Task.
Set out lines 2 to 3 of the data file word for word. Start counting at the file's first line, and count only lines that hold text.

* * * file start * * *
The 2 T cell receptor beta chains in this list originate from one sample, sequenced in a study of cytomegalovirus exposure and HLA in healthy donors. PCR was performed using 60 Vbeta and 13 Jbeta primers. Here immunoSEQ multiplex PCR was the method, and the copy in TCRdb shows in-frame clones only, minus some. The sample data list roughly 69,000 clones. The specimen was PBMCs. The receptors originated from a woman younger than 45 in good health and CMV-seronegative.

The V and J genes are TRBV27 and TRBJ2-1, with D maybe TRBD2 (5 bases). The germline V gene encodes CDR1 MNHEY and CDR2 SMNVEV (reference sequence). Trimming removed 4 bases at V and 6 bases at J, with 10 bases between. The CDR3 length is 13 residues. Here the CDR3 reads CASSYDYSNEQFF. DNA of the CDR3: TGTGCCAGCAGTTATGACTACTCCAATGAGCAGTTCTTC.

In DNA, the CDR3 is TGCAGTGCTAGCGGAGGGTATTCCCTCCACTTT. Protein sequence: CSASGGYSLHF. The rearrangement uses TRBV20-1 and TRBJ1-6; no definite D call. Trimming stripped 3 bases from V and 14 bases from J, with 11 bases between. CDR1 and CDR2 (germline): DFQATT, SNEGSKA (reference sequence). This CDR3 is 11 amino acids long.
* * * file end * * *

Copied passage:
The V and J genes are TRBV27 and TRBJ2-1, with D maybe TRBD2 (5 bases). The germline V gene encodes CDR1 MNHEY and CDR2 SMNVEV (reference sequence). Trimming removed 4 bases at V and 6 bases at J, with 10 bases between. The CDR3 length is 13 residues. Here the CDR3 reads CASSYDYSNEQFF. DNA of the CDR3: TGTGCCAGCAGTTATGACTACTCCAATGAGCAGTTCTTC.

In DNA, the CDR3 is TGCAGTGCTAGCGGAGGGTATTCCCTCCACTTT. Protein sequence: CSASGGYSLHF. The rearrangement uses TRBV20-1 and TRBJ1-6; no definite D call. Trimming stripped 3 bases from V and 14 bases from J, with 11 bases between. CDR1 and CDR2 (germline): DFQATT, SNEGSKA (reference sequence). This CDR3 is 11 amino acids long.